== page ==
In today’s episode, Steve is joined by Zhen, the CEO of Torus, where they address decentralization of key management in cryptocurrency.
Torus’ Creation Story
To start things off, Zen shares that he was drawn to the idea of decentralization and with his first experience being mining.coin, drawing him away from his career as a software engineer. Bitcoin and dot coin, according to Zen, weren’t the end game. Though financial freedom was elating, it was a talk he attended in 2016 in Singapore that sold it for him.
Impressed by the speaker’s eloquence and ease speaking on bitcoin to a room full of people in suits, his life was practically transformed forever. In his early days, Zen shares that he was involved in several scalable projects before founding Torres. Interestingly, at first, Torres was created as a side project with one of Zen’s co-founders to address identity management. Eventually, seeing the increasing need for more knowledge in the field, branched it out to something much bigger.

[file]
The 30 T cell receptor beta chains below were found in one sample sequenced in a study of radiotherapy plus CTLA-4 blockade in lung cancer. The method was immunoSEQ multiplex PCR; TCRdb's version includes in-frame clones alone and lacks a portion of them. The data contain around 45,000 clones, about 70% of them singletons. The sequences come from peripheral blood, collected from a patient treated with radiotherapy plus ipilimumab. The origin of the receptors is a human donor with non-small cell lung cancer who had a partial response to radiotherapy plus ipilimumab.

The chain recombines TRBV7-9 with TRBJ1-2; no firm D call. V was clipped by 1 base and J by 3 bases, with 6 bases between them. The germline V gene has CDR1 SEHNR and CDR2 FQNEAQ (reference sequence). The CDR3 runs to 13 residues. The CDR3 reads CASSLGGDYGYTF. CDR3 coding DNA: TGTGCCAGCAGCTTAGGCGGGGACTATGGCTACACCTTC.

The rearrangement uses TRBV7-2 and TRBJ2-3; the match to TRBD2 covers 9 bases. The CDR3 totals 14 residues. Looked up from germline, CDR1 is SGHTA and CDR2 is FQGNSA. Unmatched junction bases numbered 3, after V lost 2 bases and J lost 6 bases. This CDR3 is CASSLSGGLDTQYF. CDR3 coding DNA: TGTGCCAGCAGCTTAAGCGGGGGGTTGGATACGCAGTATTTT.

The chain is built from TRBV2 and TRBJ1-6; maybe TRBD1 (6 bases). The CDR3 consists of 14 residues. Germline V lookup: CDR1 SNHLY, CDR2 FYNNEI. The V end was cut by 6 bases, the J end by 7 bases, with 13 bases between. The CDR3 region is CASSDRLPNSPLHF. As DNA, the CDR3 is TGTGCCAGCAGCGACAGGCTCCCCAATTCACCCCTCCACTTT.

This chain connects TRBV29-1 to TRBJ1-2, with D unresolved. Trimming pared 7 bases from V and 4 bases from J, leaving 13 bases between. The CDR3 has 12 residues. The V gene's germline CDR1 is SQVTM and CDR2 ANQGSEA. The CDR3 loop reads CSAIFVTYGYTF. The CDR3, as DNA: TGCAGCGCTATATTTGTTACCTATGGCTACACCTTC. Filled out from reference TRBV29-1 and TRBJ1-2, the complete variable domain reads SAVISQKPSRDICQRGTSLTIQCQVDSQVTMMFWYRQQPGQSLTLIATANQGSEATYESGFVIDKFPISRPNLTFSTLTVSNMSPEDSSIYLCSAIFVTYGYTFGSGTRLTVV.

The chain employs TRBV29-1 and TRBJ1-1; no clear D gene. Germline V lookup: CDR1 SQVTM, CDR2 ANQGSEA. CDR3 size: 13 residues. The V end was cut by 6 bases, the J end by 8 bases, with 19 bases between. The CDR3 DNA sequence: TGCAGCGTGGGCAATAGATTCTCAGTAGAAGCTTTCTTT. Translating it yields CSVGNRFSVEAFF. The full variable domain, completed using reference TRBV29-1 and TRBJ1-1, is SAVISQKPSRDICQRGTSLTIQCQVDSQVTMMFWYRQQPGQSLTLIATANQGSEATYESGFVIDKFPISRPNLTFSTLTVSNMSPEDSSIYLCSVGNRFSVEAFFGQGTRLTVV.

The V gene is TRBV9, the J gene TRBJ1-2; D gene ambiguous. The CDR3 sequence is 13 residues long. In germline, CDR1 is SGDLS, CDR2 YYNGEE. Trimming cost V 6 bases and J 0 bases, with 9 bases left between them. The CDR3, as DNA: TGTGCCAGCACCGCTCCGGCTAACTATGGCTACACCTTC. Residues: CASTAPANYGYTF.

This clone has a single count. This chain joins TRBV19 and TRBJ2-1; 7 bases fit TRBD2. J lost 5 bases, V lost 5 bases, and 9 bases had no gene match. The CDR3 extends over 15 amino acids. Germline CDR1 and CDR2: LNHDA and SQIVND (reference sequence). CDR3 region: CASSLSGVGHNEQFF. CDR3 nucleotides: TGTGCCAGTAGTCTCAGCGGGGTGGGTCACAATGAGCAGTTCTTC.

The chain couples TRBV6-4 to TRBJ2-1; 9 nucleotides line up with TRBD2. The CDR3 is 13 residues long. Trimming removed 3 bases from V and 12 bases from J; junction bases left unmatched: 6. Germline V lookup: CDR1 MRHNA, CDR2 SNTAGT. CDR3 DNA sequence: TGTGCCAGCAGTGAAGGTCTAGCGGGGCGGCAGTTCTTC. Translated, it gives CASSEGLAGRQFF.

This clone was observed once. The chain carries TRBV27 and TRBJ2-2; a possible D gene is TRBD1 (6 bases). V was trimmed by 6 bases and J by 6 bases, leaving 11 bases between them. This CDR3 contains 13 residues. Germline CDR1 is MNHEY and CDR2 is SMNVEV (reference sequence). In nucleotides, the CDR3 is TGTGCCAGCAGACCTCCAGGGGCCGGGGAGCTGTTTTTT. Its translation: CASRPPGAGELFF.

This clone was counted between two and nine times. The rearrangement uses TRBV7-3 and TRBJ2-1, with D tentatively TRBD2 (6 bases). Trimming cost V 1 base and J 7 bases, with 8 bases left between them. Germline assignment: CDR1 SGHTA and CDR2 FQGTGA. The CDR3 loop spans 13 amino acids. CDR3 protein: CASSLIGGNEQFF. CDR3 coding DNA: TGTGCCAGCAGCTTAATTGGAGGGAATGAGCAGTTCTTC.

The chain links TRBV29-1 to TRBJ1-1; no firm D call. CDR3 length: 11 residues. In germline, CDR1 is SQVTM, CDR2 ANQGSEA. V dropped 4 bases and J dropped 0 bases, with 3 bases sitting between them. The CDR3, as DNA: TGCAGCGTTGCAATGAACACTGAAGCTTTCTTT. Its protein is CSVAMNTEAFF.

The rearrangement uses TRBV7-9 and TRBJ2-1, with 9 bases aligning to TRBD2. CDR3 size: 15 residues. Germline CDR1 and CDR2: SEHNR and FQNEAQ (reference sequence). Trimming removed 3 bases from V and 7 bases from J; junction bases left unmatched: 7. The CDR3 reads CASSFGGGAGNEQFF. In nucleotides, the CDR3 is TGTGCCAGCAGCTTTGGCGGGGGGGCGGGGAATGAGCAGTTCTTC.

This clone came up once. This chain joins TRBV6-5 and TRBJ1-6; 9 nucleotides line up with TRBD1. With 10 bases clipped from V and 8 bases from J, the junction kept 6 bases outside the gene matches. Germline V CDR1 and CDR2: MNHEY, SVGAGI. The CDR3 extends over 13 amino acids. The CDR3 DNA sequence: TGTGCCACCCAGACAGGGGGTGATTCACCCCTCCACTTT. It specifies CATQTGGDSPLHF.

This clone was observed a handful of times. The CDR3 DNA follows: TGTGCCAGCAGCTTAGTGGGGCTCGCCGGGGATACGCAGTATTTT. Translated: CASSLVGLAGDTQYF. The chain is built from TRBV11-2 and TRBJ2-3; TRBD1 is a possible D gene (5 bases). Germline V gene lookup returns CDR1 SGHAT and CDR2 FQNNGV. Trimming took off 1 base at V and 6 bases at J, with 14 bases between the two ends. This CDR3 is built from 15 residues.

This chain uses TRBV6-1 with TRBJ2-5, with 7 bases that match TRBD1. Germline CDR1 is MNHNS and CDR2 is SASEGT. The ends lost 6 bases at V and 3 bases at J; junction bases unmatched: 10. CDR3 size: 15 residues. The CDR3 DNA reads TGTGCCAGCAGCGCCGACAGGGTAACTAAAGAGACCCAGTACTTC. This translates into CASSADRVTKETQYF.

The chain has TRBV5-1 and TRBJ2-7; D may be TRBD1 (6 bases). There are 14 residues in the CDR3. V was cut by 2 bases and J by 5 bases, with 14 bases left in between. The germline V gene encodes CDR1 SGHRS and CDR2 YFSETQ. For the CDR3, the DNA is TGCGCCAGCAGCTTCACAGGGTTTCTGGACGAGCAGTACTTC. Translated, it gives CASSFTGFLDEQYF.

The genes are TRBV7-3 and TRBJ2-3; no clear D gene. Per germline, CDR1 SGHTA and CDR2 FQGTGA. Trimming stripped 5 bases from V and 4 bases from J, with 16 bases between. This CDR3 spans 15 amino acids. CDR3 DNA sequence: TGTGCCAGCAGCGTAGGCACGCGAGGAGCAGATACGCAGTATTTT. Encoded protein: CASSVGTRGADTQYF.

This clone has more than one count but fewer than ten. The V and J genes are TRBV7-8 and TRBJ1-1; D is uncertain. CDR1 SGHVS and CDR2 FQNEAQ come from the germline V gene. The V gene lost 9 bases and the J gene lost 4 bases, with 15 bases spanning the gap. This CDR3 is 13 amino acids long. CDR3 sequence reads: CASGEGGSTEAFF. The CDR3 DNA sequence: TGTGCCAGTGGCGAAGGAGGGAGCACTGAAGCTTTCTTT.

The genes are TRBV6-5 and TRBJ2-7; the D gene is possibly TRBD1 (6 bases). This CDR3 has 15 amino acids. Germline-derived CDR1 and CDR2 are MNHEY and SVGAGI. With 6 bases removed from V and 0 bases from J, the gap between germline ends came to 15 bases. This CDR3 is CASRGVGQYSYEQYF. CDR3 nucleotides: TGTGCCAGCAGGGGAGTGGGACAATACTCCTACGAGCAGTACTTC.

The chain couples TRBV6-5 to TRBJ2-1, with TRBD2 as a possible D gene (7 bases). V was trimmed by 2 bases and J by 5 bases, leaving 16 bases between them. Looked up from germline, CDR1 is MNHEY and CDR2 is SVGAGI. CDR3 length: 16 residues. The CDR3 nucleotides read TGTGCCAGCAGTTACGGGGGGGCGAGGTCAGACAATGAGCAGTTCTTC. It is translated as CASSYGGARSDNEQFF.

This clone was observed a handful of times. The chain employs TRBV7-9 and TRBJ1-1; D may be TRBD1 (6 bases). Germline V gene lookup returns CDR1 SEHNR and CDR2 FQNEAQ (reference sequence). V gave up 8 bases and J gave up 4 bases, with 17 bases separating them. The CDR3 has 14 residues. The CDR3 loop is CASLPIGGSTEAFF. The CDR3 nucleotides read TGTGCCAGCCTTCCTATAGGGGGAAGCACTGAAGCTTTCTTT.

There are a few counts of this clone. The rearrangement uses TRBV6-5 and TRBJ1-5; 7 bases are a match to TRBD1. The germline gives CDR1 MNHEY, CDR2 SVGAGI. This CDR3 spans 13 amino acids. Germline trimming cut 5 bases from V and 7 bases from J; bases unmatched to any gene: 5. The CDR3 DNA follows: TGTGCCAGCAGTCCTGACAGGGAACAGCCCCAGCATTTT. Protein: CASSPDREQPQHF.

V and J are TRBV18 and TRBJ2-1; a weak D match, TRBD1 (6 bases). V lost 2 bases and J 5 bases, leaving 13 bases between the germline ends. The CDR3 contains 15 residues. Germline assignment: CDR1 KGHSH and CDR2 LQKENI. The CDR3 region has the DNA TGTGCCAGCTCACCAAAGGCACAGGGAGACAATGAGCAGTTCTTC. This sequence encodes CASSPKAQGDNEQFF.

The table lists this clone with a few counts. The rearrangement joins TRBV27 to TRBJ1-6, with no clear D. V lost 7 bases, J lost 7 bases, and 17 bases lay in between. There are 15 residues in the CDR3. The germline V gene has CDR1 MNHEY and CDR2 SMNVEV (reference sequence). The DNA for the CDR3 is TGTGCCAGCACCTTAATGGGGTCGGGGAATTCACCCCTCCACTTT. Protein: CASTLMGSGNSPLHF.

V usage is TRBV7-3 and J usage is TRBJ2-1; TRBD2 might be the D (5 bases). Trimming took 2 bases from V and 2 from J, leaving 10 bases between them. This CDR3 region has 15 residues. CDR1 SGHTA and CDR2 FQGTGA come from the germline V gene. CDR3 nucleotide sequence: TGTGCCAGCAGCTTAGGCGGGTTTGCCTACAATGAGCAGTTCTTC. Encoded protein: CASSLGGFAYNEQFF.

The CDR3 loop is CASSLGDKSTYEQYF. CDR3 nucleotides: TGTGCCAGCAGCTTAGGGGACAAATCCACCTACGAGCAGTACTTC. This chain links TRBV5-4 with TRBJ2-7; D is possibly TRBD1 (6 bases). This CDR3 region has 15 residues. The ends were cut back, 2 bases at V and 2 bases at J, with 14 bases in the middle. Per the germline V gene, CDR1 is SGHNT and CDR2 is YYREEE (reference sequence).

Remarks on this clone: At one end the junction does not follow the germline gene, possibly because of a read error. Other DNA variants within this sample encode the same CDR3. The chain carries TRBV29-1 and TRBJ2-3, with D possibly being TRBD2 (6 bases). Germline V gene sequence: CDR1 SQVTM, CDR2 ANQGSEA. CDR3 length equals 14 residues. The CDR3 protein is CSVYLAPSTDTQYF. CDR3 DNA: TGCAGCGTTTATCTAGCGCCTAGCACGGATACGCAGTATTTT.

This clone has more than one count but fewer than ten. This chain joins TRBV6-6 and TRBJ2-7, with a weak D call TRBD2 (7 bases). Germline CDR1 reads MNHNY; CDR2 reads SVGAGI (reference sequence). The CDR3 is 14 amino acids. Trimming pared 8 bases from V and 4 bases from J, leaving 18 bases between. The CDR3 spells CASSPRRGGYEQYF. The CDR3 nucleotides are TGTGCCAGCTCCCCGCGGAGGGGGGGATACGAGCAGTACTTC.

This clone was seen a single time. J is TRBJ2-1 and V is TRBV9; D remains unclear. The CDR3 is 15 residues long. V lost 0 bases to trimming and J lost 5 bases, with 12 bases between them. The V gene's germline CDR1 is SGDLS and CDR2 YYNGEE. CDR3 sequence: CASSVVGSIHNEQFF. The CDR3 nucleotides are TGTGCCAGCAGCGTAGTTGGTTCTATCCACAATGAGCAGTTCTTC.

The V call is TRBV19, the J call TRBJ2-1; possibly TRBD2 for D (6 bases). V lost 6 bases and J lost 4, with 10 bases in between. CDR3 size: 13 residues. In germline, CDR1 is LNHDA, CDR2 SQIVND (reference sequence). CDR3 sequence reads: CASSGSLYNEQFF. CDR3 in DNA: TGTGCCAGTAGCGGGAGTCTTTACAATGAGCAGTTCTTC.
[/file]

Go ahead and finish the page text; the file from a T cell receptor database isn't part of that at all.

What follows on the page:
Torus: What Is It?
To help newbies understand how the company works, Zen elaborates that Torus is more of an experience than simple words can describe it. To try it out at home, Zen says to head over to app.tor.us to try out the Torus wallet using whatever social media platform the user prefers. The experience, according to Zen, can be summed up as a one-click login into a crypto experience, just like any other traditional platform like PayPal, eBay, or Amazon.
Understanding How It Works
The processes behind it are a lot more complicated, however. They leverage an academic scheme called distributor key generation that splits a user’s key into three parts: base flow. One remains with the Torus network, while the other two are available to the user. When the user logs in, they get their off token, which Zen emphasizes, doesn’t distort the user’s data in any way.
Their software provides a web tree program, which allows users to enjoy a more integrated experience. These completely abstracts all interactions performed by the Torus network. They’re integrated on most wallets and remain practically invisible on most applications as the user is browsing through.